Mental matters: Doctors’ mental health needs more attention
Eastern Cape’s Dr Yakheka Dyasi conducts mixed-research study on burnout syndrome risk factors and causes, as suicide and depression prevail among anaesthetic registrars
Mental health for doctors is a serious issue that does not get enough attention. Like Covid-19, it is close to being a pandemic. As an anaesthetic registrar working at Mthatha General Hospital in the Eastern Cape, Dr Yakheka Dyasi is alarmed by how many of her peers struggle with burnout, depression, substance abuse and suicidal ideations.
“In SA, burnout syndrome in anaesthetic registrars was reported to be about 27% in 2013,” she says. “In 2020, it was at 36%. That’s almost a 10% increase.”
In 2021, the 33-year-old doctor received a Discovery Foundation Rural Individual Award for her study on the prevalence and risk factors of burnout syndrome in anaesthetic registrars in eight medical schools in SA.
“I work in a disadvantaged province, the Eastern Cape, where burnout in anaesthetic registrars is a big problem. I needed help to expand this study so the message can reach the relevant bodies to make a real change in this group of scarce, critically needed specialists in SA,” she says.
Dyasi says though burnout in doctors is a popular topic in literature worldwide, the prevalence, risk factors and impact is not well studied.
“It is worse for us in a resource-limited setting such as SA. In the past eight months, two anaesthetic registrars have committed suicide. We don’t know why they did it, but I believe burnout syndrome is definitely one of the contributing factors,” she says.
Why anaesthetists suffer from burnout
“In our country, especially in the public sector, the shortage of doctors and limited resources play a big role in burning out the few doctors we have,” says Dyasi.
“The main stress with anaesthesia is that the life of the patient is literally in your hands. The type of work we do requires extreme concentration, because even a small mistake could cost the patient their life or impact their quality of life.
“On top of that, you’re going through the many requirements to be a specialist. There’s unfortunately limited psychological support when you’re a registrar; you’re expected to just handle it all. When you admit to burnout, people think you’re weak. Then there’s also a culture of professional bullying of registrars by seniors.”
“It’s important to highlight that registrars from different medical schools may have different reasons for experiencing burnout, depending on their environment. So, our approach should be different in how we address it.”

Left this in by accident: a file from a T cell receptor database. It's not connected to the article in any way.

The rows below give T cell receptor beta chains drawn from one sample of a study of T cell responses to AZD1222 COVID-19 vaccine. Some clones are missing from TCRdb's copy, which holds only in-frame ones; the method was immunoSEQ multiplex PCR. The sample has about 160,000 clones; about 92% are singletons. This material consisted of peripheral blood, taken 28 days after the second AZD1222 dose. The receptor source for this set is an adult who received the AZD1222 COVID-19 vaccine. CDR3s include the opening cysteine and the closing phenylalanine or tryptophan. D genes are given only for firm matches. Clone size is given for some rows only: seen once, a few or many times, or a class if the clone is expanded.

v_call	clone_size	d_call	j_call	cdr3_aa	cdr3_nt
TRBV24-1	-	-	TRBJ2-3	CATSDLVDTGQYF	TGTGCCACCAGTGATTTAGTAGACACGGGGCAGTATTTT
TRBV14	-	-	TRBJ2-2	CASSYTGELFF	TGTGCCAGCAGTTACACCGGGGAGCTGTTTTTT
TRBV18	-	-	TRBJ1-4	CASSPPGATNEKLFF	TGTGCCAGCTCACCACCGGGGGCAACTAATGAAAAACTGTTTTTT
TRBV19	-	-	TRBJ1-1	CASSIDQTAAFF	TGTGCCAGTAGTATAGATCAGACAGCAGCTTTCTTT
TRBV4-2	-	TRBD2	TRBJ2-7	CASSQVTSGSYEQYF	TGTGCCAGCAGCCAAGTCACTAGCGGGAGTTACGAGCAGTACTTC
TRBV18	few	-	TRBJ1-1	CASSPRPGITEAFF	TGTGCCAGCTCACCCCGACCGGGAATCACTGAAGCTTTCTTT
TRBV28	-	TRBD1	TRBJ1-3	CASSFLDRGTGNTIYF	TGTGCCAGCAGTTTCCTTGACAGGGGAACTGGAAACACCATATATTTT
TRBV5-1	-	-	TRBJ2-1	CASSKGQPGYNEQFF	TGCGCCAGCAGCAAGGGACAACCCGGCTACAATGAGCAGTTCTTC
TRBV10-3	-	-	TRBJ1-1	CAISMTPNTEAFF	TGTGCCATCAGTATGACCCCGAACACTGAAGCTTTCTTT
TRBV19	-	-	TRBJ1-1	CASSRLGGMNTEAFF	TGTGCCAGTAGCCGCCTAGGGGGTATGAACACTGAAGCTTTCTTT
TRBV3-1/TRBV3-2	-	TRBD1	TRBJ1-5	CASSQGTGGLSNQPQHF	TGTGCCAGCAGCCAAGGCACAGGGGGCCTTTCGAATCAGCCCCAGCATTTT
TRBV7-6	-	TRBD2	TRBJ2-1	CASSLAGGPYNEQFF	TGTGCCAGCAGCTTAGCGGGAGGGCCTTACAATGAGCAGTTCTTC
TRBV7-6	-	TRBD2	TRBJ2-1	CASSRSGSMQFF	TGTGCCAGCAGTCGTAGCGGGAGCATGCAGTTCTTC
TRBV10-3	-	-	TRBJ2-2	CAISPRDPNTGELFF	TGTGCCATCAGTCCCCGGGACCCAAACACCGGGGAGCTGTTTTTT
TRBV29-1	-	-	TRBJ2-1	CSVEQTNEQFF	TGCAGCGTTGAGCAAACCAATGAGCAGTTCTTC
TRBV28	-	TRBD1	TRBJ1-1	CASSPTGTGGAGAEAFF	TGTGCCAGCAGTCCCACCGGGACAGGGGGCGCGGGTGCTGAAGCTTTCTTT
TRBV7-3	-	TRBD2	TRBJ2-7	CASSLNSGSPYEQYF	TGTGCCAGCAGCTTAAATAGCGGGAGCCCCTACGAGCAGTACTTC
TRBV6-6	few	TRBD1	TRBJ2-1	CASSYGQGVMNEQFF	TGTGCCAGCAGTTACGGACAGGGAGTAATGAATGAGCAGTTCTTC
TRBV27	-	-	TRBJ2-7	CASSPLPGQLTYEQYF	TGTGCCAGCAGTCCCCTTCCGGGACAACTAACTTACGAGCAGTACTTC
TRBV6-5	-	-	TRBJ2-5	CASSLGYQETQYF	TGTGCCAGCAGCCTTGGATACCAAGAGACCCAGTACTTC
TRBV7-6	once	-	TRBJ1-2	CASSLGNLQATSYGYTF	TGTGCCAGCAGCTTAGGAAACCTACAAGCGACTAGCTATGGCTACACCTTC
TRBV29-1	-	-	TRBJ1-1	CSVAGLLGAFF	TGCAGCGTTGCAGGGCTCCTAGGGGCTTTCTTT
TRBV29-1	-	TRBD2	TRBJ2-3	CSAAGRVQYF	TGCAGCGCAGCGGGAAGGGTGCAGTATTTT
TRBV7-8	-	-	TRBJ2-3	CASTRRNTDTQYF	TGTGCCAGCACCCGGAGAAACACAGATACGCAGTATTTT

Finding solutions together
With her mixed-research study, Dyasi aims to understand the risk factors of burnout in anaesthetic registrars in different provinces and universities, and with different historical backgrounds. She plans to extract themes from interviewing registrars on what they think should be done to mitigate the problem.
“The aim is to draft evidence-based recommendations to present to all the: medical schools and anaesthetic heads of department, the Colleges of Medicine of SA, the SA Society of Anaesthesiologists and Health Professions Council of SA on how to deal with this problem we are facing,” she says.
Why this is a timely and relevant project
“SA has an overburdened health system, with a shortage of anaesthetists. We need more specialists that are registrars. We are sadly running a risk of losing more of these doctors yearly. The mental health of a doctor has an enormous impact on our public health system,” she says. “This problem is so much bigger than I thought at first; registrars are suffering so much that most even regret getting into the programme.”
Discovery Foundation alumna guides the way
Dyasi’s research supervisor is none other than Professor Busisiwe Mrara, a former recipient of a Discovery Foundation Academic Fellowship Award, who in 2020 made history as the first super-specialist at Nelson Mandela Academic Hospital. As president of the College of Anaesthetists, Mrara became the first black woman to hold the position in the Colleges of Medicine of SA.
“She is dynamite,” says Dyasi. “She’s so academically driven and always aiming to improve and empower those around her. I had no interest in research before working with her, but she really showed me the importance of evidence-based medicine when you want to effect change.”
Mrara is not the first woman to motivate Dyasi. Born in the Eastern Cape as an only child, and raised by her grandmother along with four of her cousins, Dyasi knew she wanted to be a doctor from an early age. “I was inspired as a young girl by a woman named Dr Mbambisa. This lady is a humble, stylish woman, but still a doctor, and in those days it was inspiring and beautiful to see that. I wanted to be just like her.”
This article was paid for by Discovery Central Services.